Several countries in the world have undertaken currency re-denomination at various times and for different reasons, including: Afghanistan (2002); Germany (1923, 1948); Argentina (1970; 1983; 1985; 1992); Bolivia (1963, 1987); Brazil (1967, 1970, 1986, 1989, 1990, 1993, 1994); China (1955); South Korea (1962); Mexico (1993, 1996); Ghana (2007); Israel (1948, 1960, 1980, 1985); Turkey (2005); Angola (1995, 1999); and others. Evidently, many countries have had to undertake the re-denomination more than once. In the case of Brazil, it had to do it many times before it got it right. The major challenge is to undertake other complementary reforms, particularly macroeconomic reforms that will underpin price stability and continuing confidence in the economy. This is where we believe Nigeria’s experience is likely to be different from others, having learnt from the experiences of other countries.

Consequently, as necessary complements to the currency re-denomination, we intend to introduce three additional measures:

• Adoption of Inflation-Targeting Framework for the conduct of monetary policy;

• Sharing Part of the Federation Account in US Dollars to deepen the Forex Market and for Liquidity Management

• Current Account Liberalization/Co-nvertibility and Accession to Article VIII of the IMF.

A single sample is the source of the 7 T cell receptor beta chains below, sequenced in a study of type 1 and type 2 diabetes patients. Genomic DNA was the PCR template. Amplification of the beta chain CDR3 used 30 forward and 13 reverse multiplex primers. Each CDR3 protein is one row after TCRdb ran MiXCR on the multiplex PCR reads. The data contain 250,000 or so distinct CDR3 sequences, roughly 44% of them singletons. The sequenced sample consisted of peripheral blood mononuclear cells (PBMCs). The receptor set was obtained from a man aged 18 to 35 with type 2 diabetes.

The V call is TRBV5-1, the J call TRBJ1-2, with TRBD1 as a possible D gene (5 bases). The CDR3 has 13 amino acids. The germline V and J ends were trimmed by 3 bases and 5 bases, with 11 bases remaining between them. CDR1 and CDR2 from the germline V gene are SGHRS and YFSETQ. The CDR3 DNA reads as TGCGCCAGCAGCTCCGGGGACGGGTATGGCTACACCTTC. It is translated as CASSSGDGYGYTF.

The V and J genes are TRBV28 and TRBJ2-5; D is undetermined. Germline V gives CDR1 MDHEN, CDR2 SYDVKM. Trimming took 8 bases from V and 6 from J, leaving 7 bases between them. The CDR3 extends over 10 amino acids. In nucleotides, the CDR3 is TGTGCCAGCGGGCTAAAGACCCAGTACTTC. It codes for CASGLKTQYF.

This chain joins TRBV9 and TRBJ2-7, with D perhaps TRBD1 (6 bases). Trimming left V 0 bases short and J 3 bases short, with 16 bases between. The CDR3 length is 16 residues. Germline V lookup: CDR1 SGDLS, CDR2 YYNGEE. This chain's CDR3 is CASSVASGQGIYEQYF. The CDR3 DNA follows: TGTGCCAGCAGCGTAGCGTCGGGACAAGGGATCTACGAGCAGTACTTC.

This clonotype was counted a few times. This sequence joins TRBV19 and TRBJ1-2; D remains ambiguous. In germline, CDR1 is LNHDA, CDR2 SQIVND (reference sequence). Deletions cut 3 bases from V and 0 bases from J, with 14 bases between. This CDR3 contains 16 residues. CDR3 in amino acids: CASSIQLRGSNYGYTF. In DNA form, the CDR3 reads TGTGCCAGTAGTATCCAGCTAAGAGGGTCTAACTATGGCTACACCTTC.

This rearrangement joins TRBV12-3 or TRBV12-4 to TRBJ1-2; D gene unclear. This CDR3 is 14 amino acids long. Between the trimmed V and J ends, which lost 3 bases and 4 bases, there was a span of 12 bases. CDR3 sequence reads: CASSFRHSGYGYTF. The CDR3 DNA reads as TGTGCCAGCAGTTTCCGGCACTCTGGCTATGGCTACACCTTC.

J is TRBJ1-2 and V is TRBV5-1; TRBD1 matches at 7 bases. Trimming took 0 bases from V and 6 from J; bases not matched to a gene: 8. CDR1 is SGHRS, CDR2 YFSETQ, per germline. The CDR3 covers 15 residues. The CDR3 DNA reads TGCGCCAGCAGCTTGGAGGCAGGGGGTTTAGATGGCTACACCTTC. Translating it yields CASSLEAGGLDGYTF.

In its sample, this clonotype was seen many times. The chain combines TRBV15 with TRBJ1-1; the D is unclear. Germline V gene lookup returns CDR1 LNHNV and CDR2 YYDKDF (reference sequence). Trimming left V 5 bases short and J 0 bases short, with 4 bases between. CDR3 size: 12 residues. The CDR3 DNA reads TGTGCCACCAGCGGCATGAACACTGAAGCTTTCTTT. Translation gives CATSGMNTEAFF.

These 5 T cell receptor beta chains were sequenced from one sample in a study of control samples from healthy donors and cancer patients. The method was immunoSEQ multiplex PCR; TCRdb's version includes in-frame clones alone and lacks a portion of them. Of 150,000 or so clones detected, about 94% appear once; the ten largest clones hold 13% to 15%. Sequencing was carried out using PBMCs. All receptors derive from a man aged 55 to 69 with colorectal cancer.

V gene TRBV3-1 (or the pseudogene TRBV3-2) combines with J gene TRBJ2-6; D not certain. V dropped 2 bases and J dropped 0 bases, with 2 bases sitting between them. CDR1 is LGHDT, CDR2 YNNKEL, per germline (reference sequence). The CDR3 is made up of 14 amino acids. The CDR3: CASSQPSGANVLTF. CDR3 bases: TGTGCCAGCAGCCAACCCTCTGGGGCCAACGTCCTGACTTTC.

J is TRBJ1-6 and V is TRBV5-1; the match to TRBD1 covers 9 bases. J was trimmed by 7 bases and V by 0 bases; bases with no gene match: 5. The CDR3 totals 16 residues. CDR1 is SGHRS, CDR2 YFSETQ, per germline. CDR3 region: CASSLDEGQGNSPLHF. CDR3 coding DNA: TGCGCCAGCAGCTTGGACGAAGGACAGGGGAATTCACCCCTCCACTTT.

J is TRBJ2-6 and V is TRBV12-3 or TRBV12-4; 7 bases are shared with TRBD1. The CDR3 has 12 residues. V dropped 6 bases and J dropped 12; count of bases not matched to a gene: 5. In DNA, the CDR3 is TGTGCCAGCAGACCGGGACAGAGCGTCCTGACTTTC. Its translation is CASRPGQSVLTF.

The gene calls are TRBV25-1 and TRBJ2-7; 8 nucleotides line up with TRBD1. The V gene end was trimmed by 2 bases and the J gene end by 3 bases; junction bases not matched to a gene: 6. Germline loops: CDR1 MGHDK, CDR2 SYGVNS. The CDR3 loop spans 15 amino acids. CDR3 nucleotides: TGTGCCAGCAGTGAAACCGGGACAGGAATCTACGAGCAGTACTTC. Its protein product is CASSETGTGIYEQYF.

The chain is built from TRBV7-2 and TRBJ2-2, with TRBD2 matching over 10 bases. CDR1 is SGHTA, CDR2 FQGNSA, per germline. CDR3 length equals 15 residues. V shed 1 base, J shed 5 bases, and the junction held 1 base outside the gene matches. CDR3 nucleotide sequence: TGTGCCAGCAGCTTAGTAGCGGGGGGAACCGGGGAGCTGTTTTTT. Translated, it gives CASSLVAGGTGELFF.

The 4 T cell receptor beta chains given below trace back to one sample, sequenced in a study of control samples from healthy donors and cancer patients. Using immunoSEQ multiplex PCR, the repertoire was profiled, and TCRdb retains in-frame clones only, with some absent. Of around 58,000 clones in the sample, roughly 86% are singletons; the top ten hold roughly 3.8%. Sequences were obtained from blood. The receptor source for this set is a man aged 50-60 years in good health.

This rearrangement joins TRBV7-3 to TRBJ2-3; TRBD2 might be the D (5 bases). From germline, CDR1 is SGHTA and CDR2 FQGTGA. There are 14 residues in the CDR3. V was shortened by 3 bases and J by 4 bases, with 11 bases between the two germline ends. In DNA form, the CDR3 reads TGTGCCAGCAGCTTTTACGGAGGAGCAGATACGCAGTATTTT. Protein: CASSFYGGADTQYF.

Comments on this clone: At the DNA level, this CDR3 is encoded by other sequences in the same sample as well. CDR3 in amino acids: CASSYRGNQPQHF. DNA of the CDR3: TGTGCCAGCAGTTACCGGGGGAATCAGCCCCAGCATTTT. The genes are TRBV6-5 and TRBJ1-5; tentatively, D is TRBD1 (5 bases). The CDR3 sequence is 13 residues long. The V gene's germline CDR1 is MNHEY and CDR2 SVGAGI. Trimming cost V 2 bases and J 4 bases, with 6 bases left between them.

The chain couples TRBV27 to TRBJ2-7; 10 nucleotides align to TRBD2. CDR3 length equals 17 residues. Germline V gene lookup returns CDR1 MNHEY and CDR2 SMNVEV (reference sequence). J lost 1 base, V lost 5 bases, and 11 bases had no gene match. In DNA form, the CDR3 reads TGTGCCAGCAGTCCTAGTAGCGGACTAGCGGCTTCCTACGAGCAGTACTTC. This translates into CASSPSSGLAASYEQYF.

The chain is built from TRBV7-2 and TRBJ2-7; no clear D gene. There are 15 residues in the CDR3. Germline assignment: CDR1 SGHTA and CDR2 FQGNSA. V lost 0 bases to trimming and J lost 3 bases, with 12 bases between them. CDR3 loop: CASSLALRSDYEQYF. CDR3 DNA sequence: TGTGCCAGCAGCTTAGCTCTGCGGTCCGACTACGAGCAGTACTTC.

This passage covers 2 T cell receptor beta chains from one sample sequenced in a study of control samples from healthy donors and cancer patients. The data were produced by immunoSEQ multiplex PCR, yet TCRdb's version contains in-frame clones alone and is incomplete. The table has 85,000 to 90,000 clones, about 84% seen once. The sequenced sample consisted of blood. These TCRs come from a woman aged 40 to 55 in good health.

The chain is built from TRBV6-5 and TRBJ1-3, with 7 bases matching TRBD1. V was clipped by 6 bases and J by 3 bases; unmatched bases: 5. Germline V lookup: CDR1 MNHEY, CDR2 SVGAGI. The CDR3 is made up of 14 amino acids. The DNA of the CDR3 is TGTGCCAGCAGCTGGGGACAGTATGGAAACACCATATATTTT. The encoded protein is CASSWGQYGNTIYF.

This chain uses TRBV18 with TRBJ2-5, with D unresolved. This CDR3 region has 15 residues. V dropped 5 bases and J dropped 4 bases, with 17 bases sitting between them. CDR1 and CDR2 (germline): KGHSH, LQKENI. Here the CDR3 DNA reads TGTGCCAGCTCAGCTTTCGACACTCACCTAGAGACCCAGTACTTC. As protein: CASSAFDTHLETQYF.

B: Adoption of Inflation-Targeting Framework for the Conduct of Monetary Policy: to commence from January 1, 2009.

In the light of the new mandate as contained in the new CBN Act (2007) urging the CBN to “ensure monetary and price stability” as well as the need to provide a transparent, credible framework to lock-in inflationary expectations, the CBN will adopt inflation target as the nominal anchor for monetary policy with effect from January 1, 2009. Low and stable inflation will be our monetary policy’s primary long-term goal. Focusing on inflation targeting does not mean that the CBN will not be interested in other broader objectives of macroeconomic policy--- output growth, employment, exchange rate, and balance of payments. Rather, an inflation-targeting framework will enable CBN to pursue these objectives in a more disciplined and consistent manner rather than the ad-hoc processes of the past. Locking-in inflationary expectations is one effective way of ensuring that the currency re-denomination will be sustainable. The outcome of this new framework will greatly improve the credibility of the CBN as the Monetary Authority, as well as deepen the financial markets and promote rapid development of a private sector-led economy.